Django Unchained takes 165 minutes to make its case against slavery, but if there is a single moment that can stand in for the entire movie, it is the one in which the blood of a slave owner spatters across white cotton buds on a sun-kissed plantation.
Excess and economy have driven Quentin Tarantino’s genre-reworking exercises ever since he made Reservoir Dogs in 1992. The men in Django Unchained slay each other first with smooth talk and then precise firepower just as in his other movies, so if there is a sense that we’ve seen it all before, it’s because Tarantino won’t have it any other way. Of all the genres the pastiche artist will rummage through till the very end, the silent movie isn’t likely to be on his list.
Set in the American South, Django Unchained is a superbly performed comeuppance comedy. The notion that black people can be bought and sold like horses gets Tarantino’s goat, and he suggests quick-fix measures for the injustice: Blast the villains to bits and unleash wisecracks while you’re at it. If Django Unchained’s mix of entertainment and editorializing is more successful than its predecessor, 2009’s Inglourious Basterds, it’s because Tarantino’s fairy-tale screenplay is rooted in fact. Mandingo fights, in which black men are ordered by their white owners to fight other black men to death, might be drawn from fiction, but the widespread slavery in the plantations of the American South, and the inhuman conditions in which some of the slaves lived and worked, is straight out of history books.
While the original Django was a mercenary seeking revenge for his wife’s death in Sergio Corbucci’s 1966 spaghetti Western, Tarantino’s so-called Southern also pays tribute to American blaxploitation revenge fantasies from the 1970s. His hero is a slave who is freed by bounty hunter King Schultz (Christoph Waltz) to assist in the killing of three brothers, who previously owned Django (Jamie Foxx) and his wife Broomhilda (Kerry Washington). The deed done, the good German makes Django his partner. Together, they shoot their way through the South until they reach Candieland, the plantation where Broomhilda is a slave (there’s a hilarious encounter with addle-brained Ku Klux Klan members on the way). The lord of Candieland, Calvin Candie (Leonardo DiCaprio), is an unapologetic racist who believes that blacks have diminished mental abilities, but Candieland’s real master is the canny butler Stephen (Samuel L. Jackson), who contradicts his master’s low opinion of black intelligence levels. Jackson, who seems to be Tarantino’s lucky charm, even popping up as a shadow in the distance in Kill Bill, plays a man who is a slave in every sense of the word. He represents the triumph of a system in which the progress of a privileged few is oiled by the sweat of millions.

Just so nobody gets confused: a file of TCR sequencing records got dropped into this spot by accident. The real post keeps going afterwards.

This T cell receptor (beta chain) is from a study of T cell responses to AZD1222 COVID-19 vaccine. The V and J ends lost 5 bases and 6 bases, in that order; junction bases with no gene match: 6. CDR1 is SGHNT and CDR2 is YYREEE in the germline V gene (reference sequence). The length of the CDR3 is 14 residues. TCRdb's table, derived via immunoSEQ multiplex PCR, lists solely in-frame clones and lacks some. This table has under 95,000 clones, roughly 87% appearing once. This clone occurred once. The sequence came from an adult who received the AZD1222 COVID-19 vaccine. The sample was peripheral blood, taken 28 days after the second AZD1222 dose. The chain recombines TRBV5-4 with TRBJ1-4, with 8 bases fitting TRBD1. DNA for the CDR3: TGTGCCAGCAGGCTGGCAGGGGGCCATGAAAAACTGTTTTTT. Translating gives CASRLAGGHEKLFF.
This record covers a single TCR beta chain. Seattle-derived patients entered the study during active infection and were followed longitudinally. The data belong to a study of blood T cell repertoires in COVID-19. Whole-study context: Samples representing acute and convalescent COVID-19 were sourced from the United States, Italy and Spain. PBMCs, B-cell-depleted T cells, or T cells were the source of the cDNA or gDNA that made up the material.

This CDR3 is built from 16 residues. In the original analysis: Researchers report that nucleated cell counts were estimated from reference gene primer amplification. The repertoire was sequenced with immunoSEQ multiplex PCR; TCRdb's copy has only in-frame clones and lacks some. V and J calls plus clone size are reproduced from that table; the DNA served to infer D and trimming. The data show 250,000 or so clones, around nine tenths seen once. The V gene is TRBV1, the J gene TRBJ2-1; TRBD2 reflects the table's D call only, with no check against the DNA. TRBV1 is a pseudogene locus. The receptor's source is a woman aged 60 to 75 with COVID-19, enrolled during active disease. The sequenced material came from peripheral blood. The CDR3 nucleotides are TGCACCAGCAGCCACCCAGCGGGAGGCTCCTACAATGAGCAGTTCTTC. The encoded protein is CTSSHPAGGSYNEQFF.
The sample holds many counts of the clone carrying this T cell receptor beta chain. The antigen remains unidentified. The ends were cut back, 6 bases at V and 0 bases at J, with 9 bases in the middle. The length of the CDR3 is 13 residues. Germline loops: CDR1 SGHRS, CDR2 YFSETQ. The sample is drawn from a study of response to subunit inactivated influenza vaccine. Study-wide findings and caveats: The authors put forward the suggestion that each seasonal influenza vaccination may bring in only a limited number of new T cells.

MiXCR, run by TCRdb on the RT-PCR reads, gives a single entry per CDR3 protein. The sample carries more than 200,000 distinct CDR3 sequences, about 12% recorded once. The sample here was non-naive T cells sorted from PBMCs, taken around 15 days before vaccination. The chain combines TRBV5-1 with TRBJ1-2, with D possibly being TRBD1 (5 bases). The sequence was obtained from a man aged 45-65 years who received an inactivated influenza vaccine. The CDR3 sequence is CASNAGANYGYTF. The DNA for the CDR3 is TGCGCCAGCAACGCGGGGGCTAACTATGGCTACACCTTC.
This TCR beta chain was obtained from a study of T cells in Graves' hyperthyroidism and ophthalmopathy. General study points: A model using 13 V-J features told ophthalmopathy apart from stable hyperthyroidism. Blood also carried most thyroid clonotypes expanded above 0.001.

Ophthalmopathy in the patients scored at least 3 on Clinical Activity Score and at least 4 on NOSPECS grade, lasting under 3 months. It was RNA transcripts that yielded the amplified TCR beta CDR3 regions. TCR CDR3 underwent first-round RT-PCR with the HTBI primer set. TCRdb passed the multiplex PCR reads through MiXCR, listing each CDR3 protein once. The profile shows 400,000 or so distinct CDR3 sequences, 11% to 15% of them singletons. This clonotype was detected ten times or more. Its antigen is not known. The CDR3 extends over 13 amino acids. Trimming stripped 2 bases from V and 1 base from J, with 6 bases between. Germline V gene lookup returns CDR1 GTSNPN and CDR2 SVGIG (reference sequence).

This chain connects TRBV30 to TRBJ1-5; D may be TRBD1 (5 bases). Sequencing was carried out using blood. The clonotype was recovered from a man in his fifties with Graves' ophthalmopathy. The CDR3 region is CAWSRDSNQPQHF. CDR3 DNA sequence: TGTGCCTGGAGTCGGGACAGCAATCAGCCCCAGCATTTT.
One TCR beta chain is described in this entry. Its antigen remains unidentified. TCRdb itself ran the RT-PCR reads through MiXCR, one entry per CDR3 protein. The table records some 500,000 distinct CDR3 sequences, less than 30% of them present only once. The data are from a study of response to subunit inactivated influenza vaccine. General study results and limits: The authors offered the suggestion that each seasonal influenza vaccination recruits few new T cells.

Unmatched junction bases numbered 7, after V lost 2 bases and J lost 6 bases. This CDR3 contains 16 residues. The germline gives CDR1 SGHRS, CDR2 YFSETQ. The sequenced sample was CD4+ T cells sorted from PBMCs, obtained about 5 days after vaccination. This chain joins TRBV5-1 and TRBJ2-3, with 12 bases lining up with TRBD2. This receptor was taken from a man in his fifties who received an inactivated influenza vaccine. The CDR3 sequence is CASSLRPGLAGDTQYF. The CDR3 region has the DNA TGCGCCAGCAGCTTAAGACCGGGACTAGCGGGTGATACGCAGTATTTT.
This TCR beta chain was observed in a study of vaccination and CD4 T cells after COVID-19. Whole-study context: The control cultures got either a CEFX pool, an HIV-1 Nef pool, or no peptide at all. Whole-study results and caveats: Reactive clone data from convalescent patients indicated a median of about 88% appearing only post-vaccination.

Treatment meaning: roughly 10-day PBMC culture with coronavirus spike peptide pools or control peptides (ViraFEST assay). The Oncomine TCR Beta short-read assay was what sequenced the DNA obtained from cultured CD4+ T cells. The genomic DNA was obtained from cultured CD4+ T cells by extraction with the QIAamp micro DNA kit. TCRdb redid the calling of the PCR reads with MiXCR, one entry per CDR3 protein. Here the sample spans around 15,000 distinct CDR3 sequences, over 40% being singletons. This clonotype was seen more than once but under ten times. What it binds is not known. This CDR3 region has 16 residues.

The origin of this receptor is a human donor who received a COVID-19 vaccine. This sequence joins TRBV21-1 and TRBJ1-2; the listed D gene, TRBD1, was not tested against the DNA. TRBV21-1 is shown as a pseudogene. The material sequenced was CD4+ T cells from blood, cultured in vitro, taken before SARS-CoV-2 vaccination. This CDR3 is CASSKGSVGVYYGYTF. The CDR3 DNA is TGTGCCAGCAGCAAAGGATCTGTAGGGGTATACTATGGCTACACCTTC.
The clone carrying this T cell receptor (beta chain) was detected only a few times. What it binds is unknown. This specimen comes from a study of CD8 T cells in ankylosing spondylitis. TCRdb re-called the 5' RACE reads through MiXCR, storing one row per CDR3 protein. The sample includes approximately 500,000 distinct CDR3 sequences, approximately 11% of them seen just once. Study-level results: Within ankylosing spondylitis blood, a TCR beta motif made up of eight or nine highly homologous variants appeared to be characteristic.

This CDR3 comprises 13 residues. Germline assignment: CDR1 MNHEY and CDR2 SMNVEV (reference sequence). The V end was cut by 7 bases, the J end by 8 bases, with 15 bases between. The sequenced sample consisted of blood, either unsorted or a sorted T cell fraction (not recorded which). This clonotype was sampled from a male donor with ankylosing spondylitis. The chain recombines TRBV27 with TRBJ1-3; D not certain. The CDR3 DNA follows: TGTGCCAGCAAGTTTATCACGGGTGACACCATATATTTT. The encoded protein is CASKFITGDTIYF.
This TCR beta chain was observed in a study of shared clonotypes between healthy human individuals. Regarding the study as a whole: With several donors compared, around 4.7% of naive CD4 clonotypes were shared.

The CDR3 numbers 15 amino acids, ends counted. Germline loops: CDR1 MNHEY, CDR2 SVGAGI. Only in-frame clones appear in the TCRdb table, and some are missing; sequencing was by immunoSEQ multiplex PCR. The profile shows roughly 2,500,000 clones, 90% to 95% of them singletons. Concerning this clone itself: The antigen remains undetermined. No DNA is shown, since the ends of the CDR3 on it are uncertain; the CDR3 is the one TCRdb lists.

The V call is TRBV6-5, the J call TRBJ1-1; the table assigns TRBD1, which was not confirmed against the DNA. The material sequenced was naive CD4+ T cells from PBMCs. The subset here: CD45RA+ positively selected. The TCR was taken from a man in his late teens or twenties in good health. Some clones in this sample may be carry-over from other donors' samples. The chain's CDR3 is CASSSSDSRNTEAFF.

Despite its setting, Django Unchained is hardly a message movie, so there are plenty of genre pleasures on display. The gorgeous widescreen camerawork and rich colours and tones are by regular Tarantino collaborator Robert Richardson. Since we are in the unique cinematic world called Tarantinoland, there are references to iconic movies (Franco Nero, who played the original Django, has a cameo), elaborately choreographed displays of bloodletting, and characters whose rottenness only enhances their charisma. Tarantino’s good-and-evil duel is neatly worked out between the wily Schultz and the noble Django in one corner and the bigoted Candie and his loyal manservant in the other. Washington’s Broomhilda has trouble fitting in. She is the most poorly written character in the movie despite being the provocation for the rumpus. The extent of Bromhilda’s evolution is from victim to cheerleader.
Django Unchained arrives in Indian cinemas with its violence and profanity intact (the movie has an adults-only rating), but with three fleeting moments of nudity snipped out. This is a movie in which utterances matter more than deeds. Django is fast on the draw but he can’t match Schultz’s ability to use 18 words where two would do. Candie is quite the wordsmith when it comes to articulating his meanness. Django ultimately gains his own voice, literally and metaphorically, and draws a blood-soaked curtain on a unjust social system by firing away dialogue and weapons. In a Tarantino movie, we can’t imagine one without the other.
Django Unchained releases in theatres on Friday.